• We can create additional ServiceAccounts besides the default to isolate pods.
  • ServiceAccounts may need explicit permissions to access private image registries.
  • We can assign Roles to specific ServiceAccounts with RoleBindings to ensure only specific pods have access to the API

10. ClusterRoles and ClusterRoleBinding

Roles and RoleBindings only apply to a single namespace. That’s all we wanted thus far. But what if we wanted to provide access across all namespaces? Or what if we wanted to provide access to resources that don’t live in a namespace, like nodes or even the non-resource healthz endpoint? For that we need ClusterRoles and ClusterRoleBindings.

kind: ClusterRole
apiVersion: rbac.authorization.k8s.io/v1
metadata:
  name: node-cluster-role
rules:
‑ apiGroups: [""]
  resources: ["nodes"]
  verbs: ["get", "list", "watch"]
‑‑‑
kind: ClusterRoleBinding
apiVersion: rbac.authorization.k8s.io/v1
metadata:
  name: service-account-clusterrolebinding
  labels:
    app: tools-rbac
subjects:
‑ kind: ServiceAccount
  name: service-account-1
  namespace: default
roleRef:
  kind: ClusterRole
  name: node-cluster-role
  apiGroup: ""

This looks very similar to the namespace specific version, but one major difference is that when referencing subject we need to specify which namespace the service account is located. ClusterRoleBindings don’t live in a namespace, so we have no default to work with.

We can apply this with:

> kubectl apply -f deploy/service-account-cluster-role.yaml

clusterrole.rbac.authorization.k8s.io "node-cluster-role" configured
clusterrolebinding.rbac.authorization.k8s.io "service-account-clusterrolebinding" created

Now the following commands work:

> kubectl exec tools-service-account-6664bdf7f-rv5n2 kubectl get nodes

NAME             STATUS    ROLES     AGE       VERSION
10.188.103.209   Ready     <none>    15d       v1.9.8-2+af27ab4b096122
10.188.103.229   Ready     <none>    15d       v1.9.8-2+af27ab4b096122
10.188.103.254   Ready     <none>    15d       v1.9.8-2+af27ab4b096122

But as expected, they will fail from every other pod in the cluster, as we assigned it to a single ServiceAccount:

> kubectl exec  tools-no-rbac-7dc96f489b-ph7h9 kubectl get nodes

Error from server (Forbidden): nodes is forbidden: User "system:serviceaccount:default:default" cannot list nodes at the cluster scope
command terminated with exit code 1

A Real World Example – ny-power

Why might we want to access the internals like this? Here is the example that the tutorial was based on.

The ny-power application is an MQTT message streaming service that provides real time data from the New York State power grid. There is same web console that attaches directly to this MQTT public port. To do this, we need to pass the public ip address from the Load Balancer to the pod that starts the web site.

It’s also not a great idea to have things like kubectl living in all your images, so we created an init container that boots up, examines the services, extracts the public ip, and sets that in a secret. Once complete, the web container boots and pulls that public IP out of its environment, allowing the container to be much thinner with less access to tools.

A service account is used so that only this pod has any access to the API. Below is the example configuration from the application. You can also read more about the whole application here.

apiVersion: apps/v1
kind: Deployment
metadata:
  labels:
    app: ny-power-web
    chart: ny-power-0.2.0
    heritage: Tiller
    release: prod
  name: prod-ny-power-web
  namespace: default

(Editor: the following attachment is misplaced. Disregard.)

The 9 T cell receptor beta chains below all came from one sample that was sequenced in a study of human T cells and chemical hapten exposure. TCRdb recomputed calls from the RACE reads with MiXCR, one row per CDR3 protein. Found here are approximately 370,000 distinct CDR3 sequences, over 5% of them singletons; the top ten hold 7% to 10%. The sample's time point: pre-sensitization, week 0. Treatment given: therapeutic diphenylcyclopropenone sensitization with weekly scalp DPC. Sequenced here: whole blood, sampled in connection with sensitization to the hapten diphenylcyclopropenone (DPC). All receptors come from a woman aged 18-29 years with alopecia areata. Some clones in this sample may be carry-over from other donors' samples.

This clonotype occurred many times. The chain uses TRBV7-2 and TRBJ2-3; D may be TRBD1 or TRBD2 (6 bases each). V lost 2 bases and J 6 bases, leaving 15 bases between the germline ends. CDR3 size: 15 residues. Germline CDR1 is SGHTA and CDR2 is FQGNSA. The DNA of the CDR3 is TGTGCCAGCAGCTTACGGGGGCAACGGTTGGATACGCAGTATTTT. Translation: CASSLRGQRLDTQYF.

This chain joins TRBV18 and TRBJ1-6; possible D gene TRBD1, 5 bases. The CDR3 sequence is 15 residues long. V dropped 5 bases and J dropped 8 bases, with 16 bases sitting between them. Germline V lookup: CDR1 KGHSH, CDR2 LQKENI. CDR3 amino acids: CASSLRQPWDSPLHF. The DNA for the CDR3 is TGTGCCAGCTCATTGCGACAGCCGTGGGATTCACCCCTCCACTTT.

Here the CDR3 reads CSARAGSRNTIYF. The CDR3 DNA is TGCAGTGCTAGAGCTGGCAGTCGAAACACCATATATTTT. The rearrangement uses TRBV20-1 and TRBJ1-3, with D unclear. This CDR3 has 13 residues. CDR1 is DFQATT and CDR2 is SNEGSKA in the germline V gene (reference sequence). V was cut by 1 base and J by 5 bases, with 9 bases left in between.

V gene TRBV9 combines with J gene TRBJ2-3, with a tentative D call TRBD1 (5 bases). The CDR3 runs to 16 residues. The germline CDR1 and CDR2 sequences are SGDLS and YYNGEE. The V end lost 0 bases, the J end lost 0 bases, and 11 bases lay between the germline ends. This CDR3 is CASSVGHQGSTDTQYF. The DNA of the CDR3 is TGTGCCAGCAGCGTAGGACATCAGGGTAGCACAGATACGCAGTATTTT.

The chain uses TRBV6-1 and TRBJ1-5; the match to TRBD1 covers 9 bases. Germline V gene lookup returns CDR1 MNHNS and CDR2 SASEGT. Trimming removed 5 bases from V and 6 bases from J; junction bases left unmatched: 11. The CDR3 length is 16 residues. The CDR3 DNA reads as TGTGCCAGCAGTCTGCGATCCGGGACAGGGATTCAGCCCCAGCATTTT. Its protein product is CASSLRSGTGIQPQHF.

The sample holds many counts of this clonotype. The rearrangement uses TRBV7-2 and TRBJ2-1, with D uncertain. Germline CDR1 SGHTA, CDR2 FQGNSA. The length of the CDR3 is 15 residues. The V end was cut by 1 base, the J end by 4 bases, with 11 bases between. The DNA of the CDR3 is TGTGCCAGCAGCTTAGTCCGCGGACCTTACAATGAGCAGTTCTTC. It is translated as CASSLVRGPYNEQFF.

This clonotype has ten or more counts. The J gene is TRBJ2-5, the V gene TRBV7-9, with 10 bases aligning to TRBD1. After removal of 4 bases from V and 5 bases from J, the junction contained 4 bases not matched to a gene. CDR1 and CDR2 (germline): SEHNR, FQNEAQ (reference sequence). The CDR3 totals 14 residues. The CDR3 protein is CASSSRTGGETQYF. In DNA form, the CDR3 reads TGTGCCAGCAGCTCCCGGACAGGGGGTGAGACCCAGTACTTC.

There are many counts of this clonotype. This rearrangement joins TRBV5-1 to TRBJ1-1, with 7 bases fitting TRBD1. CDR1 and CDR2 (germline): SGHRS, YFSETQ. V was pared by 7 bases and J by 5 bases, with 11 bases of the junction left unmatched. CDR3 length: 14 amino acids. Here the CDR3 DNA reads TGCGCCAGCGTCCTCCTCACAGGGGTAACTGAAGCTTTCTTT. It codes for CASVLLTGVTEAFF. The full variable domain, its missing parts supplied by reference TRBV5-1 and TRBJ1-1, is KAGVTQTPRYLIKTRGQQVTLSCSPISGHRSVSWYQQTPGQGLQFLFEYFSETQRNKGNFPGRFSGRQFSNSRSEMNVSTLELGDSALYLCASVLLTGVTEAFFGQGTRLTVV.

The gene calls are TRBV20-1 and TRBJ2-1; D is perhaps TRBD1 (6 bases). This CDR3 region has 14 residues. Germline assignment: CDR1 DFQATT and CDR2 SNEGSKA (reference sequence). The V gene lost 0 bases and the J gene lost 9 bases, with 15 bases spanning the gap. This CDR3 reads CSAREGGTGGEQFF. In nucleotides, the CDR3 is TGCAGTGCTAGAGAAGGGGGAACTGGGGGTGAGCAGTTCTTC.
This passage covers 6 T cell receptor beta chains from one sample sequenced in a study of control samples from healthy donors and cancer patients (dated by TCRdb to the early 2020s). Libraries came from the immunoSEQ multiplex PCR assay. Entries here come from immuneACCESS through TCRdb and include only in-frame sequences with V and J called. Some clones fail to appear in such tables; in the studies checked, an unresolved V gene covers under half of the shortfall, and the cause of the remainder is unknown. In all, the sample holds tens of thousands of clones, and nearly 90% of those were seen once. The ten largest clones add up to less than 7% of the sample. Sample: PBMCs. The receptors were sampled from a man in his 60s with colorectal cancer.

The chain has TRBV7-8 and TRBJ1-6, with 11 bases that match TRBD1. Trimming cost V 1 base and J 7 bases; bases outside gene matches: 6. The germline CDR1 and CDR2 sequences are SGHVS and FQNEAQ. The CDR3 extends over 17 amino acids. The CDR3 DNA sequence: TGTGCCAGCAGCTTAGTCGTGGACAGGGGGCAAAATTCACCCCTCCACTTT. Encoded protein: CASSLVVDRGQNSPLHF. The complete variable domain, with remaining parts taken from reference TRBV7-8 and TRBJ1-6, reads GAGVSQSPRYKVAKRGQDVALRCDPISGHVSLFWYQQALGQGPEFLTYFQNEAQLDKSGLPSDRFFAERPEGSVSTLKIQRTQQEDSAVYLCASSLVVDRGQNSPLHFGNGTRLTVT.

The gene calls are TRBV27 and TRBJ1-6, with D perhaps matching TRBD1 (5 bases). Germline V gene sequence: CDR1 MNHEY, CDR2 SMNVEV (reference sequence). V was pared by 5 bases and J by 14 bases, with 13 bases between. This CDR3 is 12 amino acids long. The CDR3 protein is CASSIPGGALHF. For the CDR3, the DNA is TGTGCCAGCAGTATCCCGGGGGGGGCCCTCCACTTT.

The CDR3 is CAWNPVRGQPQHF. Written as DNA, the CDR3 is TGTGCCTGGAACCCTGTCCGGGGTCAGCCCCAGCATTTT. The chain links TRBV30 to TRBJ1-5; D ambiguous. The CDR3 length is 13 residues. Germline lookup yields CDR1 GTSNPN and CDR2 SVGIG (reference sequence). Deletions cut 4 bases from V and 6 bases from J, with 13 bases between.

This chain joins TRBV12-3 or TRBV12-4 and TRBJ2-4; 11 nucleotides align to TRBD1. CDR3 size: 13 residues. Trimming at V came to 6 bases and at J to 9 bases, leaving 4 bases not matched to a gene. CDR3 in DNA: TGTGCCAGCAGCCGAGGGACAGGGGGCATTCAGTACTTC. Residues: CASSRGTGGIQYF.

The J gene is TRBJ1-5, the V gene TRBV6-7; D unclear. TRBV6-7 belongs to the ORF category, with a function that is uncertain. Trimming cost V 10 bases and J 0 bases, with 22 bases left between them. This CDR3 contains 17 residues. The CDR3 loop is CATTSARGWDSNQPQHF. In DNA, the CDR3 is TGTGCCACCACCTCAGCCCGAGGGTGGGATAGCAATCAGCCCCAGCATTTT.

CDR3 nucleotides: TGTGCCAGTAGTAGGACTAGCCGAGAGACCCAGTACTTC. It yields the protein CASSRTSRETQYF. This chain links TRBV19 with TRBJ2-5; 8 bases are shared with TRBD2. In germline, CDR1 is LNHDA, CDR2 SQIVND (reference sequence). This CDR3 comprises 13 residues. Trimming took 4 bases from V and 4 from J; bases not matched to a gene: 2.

spec:
  selector:
    matchLabels:
      app: ny-power-web
      release: prod
  template:
    spec:
      serviceAccountName: prod-ny-power-readersa
      initContainers:
      ‑ command:
        ‑ /root/setvalue.sh
        env:
        ‑ name: MQTT_CONTAINER_NAME
          value: prod-ny-power-mqtt
        ‑ name: MQTT_SECRET_NAME
          value: prod-ny-power-mqtt
        image: registry.ng.bluemix.net/ny-power/ny-power-ibm-cloud:9
        imagePullPolicy: Always
        name: prod-ny-power-web-init
        resources: {}
        terminationMessagePath: /dev/termination-log
        terminationMessagePolicy: File
      containers:
      ‑ env:
        ‑ name: INFLUXDB_HOST
          value: prod-ny-power-influx
        ‑ name: MQTT_HOST
          valueFrom:
            secretKeyRef:
              key: host
              name: prod-ny-power-mqtt
        ‑ name: MQTT_PUMP_PASS
          valueFrom:
            secretKeyRef:
              key: password
              name: prod-ny-power-mqtt-pump
        image: registry.ng.bluemix.net/ny-power/ny-power-web:17
        imagePullPolicy: Always
        name: prod-ny-power-web
        ports:
        ‑ containerPort: 80
          protocol: TCP
        resources: {}
        terminationMessagePath: /dev/termination-log
        terminationMessagePolicy: File
      restartPolicy: Always

Summary

In this tutorial, we learned:

  • The Kubernetes API is accessible inside the cluster.
  • By default, API access in Kuberenetes 1.8 and later is denied by Role Based Access Control.
  • You can enable specific permissions using Role and RoleBinding resources.
  • Role permissions on Secrets and Configmaps can include the name of the secret or configmap keys in question, providing very fine-grained access.
  • You can narrow the scope of permissions further by using a ServiceAccount for your applications, and RoleBinding to a ServiceAccount instead of to a group or user.
  • Some APIs in Kubernetes don’t have a pod scope (such as node access), and are exposed with the ClusterRole and ClusterRoleBinding.

Learn more

RBAC is a complicated subject and keeping the model of it in your head is sometimes challenging. Hopefully this tutorial and the ability to interactively poke at an example application helps clarify things.

If you are interested in learning more, check out the resources below.

Sean Dague